Technology is advancing at a pace recently described as “frankly ridiculous” by IBM Fellow Jason McGee, who also is vice president and CTO of IBM’s Cloud Foundation Services.

These advances affect how we get information, interact with our devices, make decisions, and even modify how we work. They also leave behind a long tail of legacy code that needs to be kept alive, and often even brought into more modern systems.

All this, of course, leaves plenty of room for innovation, and SD Times has tried to make sense of it all with Companies to Watch. These are startups or young companies—or old companies with new ways of looking at things—working on projects that help advance the industry.

Some of these companies might take root and grow into the next Google, Facebook or Amazon. Others will find a solid niche of loyal customers and thrive for quite a while. Still others, undoubtedly, will have placed their bets on technologies that fail to gain traction, derailing their efforts. That said, in the coming year, these are the companies our editors are recommending you keep your eye on, as great things could be happening.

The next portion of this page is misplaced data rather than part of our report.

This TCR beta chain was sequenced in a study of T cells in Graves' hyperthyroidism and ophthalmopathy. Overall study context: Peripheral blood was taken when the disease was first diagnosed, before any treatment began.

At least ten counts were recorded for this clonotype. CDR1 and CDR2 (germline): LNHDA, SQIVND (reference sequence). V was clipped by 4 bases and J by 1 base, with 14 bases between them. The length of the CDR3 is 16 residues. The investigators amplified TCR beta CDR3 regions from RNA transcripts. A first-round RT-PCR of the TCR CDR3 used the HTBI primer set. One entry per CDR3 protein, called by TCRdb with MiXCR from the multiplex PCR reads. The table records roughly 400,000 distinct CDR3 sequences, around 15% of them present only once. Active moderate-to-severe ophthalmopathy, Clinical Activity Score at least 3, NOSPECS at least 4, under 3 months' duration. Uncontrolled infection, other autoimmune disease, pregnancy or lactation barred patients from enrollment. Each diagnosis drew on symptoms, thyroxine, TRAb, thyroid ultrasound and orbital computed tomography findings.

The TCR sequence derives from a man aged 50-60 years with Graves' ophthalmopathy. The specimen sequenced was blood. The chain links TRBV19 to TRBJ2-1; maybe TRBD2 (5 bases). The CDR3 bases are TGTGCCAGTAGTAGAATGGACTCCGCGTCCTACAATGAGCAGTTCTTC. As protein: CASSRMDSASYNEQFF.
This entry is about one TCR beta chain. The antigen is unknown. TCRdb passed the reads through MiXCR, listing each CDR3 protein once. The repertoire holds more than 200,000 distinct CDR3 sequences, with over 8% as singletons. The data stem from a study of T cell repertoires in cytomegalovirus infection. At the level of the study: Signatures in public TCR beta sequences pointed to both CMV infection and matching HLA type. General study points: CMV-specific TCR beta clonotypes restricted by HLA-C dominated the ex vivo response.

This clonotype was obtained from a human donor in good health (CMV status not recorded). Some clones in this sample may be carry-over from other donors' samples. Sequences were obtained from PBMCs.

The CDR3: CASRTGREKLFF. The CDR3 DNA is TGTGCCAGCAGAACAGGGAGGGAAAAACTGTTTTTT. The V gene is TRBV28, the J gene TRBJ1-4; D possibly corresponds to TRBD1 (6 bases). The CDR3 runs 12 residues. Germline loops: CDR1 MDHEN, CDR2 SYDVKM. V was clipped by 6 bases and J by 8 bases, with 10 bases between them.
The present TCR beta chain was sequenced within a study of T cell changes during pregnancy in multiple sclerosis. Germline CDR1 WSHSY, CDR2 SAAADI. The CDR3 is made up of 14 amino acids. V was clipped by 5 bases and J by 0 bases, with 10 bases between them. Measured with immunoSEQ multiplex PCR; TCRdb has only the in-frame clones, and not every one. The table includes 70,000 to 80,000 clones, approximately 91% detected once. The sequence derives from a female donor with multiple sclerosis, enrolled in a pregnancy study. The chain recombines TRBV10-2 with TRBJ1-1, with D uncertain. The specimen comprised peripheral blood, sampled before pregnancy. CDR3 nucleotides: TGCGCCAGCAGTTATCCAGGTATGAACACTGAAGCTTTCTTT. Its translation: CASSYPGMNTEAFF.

Are you watching these companies? Have we missed any, in your opinion? Write us at

Slack Technologies
What they do: Real-time collaboration platform
Why we’re watching: With a US$1.12 billion (with a B) valuation from such industry heavyweight investors as Kleiner Perkins and Google Ventures, Slack is used for team collaboration in such diverse places as Heroku, SoundCloud and NASA’s Jet Propulsion Lab. Slack’s cofounders have the social street cred, with each having a big hand in building out the Flickr social media platform and the Glitch MMO. Slack is real-time messaging and document sharing, and it connects to tools you use to avoid switching between apps. Notifications such as support requests, code check-ins and error logs are searchable from the central archive.

What they do: Microservices “for the rest of us”
Why we’re watching: This startup has built a software development and execution platform that supports rapid build and deployment cycles. Using the metaphor of the brain, Pneuron’s platform interacts with underlying data and application systems without the need for upfront aggregation and query writing. It calls microservices “neurons” and the container a “cortex,” which controls messaging between neurons. Each neuron is a step in a process, and users can build out neuron networks as simple or complex as needed to solve a problem.

What they do: Open-source JavaScript application platform
Why we’re watching: Meteor pulls together a set of core packages designed to work well together, to simplify the development process for reactive application development. Meteor offers Isobuild, a system that enables code to run on the client, in the cloud, and from packages to database APIs. Meteor uses the Distributed Data Protocol to provide “REST for WebSockets,” a protocol for delivering microservice APIs over WebSockets.

What they do: Reinventing the datacenter